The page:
0
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0answers
30 views

Energy in an electromagnetic wave

A radio antenna creates EM waves through switching the polarization in the antenna at a certain frequency. I assume the the energy of the photons produced in this process amount to E=hf for each ...
1
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1answer
70 views

Is every electromagnetic radiation considered “light”?

Somebody mentioned on Freenode chatroom for physics that All Electromagnetic Radiation are delivered in form of Photons not just light. Is it true? Does that mean if we get a THF electrical ...
2
votes
2answers
80 views

Suppose a light wave with wavelength 3m. What happens if one tries to contain that wave within a 1m container?

Suppose a light wave with wavelength 3m. What happens if one tries to contain that wave within a 1m container? If I'm going about this entirely the wrong way or have wrong conceptions about light ...
0
votes
1answer
38 views

What is the significance of the difference in the eigenvalue equations of Bloch functions for electrons vs photons?

any text on photonic crystals will highlight the almost perfect analogy between electrons in a periodic potential and photons in a periodic dielectric. The analogies are: $$V(\vec r + \vec R) = ...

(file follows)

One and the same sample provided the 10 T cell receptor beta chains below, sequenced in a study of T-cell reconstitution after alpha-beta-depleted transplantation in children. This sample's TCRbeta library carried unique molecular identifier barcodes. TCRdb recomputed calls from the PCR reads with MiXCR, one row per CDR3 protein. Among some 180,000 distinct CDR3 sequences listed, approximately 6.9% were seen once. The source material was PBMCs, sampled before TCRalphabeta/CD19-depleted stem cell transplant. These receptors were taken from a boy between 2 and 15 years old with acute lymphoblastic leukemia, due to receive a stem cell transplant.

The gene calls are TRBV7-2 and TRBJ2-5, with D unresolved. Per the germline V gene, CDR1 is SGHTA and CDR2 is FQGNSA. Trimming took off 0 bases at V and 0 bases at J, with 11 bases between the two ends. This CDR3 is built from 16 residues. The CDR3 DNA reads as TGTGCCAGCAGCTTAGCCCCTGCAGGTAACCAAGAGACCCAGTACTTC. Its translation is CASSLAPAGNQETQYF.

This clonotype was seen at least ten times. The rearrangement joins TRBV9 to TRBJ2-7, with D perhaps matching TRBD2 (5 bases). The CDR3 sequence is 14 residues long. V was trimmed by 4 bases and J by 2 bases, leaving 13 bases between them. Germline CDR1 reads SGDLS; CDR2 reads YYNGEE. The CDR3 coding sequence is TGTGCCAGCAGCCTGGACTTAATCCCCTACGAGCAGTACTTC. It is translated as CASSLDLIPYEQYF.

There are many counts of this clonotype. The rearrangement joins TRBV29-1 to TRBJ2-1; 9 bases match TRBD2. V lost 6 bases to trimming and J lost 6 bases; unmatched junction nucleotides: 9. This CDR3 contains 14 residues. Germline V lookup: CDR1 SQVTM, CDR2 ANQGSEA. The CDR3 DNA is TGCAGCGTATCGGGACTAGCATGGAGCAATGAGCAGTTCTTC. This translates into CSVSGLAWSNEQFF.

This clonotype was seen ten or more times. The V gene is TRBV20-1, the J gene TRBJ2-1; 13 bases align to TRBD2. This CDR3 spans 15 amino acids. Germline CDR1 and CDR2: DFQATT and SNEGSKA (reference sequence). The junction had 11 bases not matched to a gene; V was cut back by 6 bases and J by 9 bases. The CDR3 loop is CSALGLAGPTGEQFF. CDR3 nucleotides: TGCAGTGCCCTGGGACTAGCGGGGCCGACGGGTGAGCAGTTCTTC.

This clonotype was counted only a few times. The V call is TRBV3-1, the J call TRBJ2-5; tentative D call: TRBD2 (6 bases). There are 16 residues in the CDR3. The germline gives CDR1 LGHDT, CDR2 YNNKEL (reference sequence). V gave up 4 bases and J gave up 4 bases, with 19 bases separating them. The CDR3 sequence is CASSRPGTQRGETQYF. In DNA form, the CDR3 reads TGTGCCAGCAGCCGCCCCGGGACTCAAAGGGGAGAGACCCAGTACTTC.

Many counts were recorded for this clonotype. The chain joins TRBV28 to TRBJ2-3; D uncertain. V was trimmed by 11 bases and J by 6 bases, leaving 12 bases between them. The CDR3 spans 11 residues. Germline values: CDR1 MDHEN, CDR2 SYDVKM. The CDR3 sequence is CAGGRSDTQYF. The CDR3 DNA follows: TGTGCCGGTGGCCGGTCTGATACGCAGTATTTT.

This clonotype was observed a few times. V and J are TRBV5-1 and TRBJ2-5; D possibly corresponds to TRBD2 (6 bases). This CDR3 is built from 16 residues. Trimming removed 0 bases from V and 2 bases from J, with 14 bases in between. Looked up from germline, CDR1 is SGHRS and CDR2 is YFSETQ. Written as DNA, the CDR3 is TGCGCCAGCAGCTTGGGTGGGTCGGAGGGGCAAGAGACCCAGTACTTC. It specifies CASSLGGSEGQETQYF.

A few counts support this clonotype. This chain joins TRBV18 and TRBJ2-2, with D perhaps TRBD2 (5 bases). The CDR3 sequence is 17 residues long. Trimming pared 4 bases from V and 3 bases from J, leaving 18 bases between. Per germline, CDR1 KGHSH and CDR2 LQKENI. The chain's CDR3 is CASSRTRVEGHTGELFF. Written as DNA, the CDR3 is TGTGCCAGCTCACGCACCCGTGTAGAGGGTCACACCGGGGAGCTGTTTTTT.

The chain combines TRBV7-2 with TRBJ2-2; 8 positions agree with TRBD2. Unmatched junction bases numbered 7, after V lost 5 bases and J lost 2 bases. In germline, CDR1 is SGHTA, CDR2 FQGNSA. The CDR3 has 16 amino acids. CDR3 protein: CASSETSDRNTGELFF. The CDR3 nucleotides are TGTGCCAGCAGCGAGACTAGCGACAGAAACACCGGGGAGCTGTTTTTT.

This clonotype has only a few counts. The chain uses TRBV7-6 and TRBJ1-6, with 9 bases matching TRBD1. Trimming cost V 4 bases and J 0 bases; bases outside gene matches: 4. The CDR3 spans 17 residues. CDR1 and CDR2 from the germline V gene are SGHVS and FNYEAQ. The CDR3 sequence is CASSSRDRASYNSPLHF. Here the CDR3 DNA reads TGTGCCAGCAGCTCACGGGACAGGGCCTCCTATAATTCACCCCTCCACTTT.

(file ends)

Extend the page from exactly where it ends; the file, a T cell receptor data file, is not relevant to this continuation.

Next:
3
votes
2answers
129 views

What is the energy distribution of light if it has an infinite length?

What is the energy distribution of light if it has an infinite length? I have read in one of the answers here on phys.SE that light has actually an infinite length. But then what is the energy ...
3
votes
1answer
214 views

What force particle mediates electric fields and magnetic fields?

The force carrier for magnetic fields and electric fields are supposedly photons. I don't get it: 1) Wouldn't that mean that a charged particle (e.g. an electron or even a polarized H2O molecule) ...
1
vote
1answer
178 views
1
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1answer
194 views

Physical Interpretation of Poynting Vector

I'm looking for a physical interpretation of the Poynting Vector. I understand that it should be thought of as an energy flow due to the electromagnetic field, but would I be correct in saying that in ...
1
vote
1answer
77 views

How do virtual-photons curve in a magetic field?

From what I understand photons only move in straight lines unless reflected or refracted (other than influences from gravitational fields and their usual wavelike movement). And since they are a ...